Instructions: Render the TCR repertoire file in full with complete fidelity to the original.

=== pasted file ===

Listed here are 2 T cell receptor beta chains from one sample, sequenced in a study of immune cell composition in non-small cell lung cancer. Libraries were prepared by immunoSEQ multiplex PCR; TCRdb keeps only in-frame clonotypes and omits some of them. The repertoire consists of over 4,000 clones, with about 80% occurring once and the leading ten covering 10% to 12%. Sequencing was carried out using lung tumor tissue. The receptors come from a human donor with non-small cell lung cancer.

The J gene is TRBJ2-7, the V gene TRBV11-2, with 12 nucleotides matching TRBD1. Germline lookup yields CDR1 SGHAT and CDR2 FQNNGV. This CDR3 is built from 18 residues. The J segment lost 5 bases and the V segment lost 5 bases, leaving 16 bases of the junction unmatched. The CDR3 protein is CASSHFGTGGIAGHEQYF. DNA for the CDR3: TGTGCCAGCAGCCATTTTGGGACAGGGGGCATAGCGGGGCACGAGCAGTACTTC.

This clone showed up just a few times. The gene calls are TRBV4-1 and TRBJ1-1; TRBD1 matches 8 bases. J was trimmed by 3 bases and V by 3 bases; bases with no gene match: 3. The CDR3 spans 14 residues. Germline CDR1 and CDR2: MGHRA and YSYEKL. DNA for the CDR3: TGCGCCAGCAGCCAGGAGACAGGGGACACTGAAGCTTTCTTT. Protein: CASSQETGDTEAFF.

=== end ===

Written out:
Listed here are 2 T cell receptor beta chains from one sample, sequenced in a study of immune cell composition in non-small cell lung cancer. Libraries were prepared by immunoSEQ multiplex PCR; TCRdb keeps only in-frame clonotypes and omits some of them. The repertoire consists of over 4,000 clones, with about 80% occurring once and the leading ten covering 10% to 12%. Sequencing was carried out using lung tumor tissue. The receptors come from a human donor with non-small cell lung cancer.

The J gene is TRBJ2-7, the V gene TRBV11-2, with 12 nucleotides matching TRBD1. Germline lookup yields CDR1 SGHAT and CDR2 FQNNGV. This CDR3 is built from 18 residues. The J segment lost 5 bases and the V segment lost 5 bases, leaving 16 bases of the junction unmatched. The CDR3 protein is CASSHFGTGGIAGHEQYF. DNA for the CDR3: TGTGCCAGCAGCCATTTTGGGACAGGGGGCATAGCGGGGCACGAGCAGTACTTC.

This clone showed up just a few times. The gene calls are TRBV4-1 and TRBJ1-1; TRBD1 matches 8 bases. J was trimmed by 3 bases and V by 3 bases; bases with no gene match: 3. The CDR3 spans 14 residues. Germline CDR1 and CDR2: MGHRA and YSYEKL. DNA for the CDR3: TGCGCCAGCAGCCAGGAGACAGGGGACACTGAAGCTTTCTTT. Protein: CASSQETGDTEAFF.